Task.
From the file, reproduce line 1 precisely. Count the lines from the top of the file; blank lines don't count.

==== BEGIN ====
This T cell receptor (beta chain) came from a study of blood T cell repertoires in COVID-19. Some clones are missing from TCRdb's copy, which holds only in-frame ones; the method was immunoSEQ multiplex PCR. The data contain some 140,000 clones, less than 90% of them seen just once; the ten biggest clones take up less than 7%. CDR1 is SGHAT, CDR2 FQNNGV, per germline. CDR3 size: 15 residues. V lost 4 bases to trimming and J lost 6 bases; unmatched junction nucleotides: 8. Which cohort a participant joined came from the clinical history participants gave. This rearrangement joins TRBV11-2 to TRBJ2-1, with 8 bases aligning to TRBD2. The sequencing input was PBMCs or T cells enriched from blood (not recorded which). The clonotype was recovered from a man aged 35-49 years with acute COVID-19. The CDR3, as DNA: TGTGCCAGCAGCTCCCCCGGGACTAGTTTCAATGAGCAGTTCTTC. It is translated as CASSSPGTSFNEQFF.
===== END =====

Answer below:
This T cell receptor (beta chain) came from a study of blood T cell repertoires in COVID-19. Some clones are missing from TCRdb's copy, which holds only in-frame ones; the method was immunoSEQ multiplex PCR. The data contain some 140,000 clones, less than 90% of them seen just once; the ten biggest clones take up less than 7%. CDR1 is SGHAT, CDR2 FQNNGV, per germline. CDR3 size: 15 residues. V lost 4 bases to trimming and J lost 6 bases; unmatched junction nucleotides: 8. Which cohort a participant joined came from the clinical history participants gave. This rearrangement joins TRBV11-2 to TRBJ2-1, with 8 bases aligning to TRBD2. The sequencing input was PBMCs or T cells enriched from blood (not recorded which). The clonotype was recovered from a man aged 35-49 years with acute COVID-19. The CDR3, as DNA: TGTGCCAGCAGCTCCCCCGGGACTAGTTTCAATGAGCAGTTCTTC. It is translated as CASSSPGTSFNEQFF.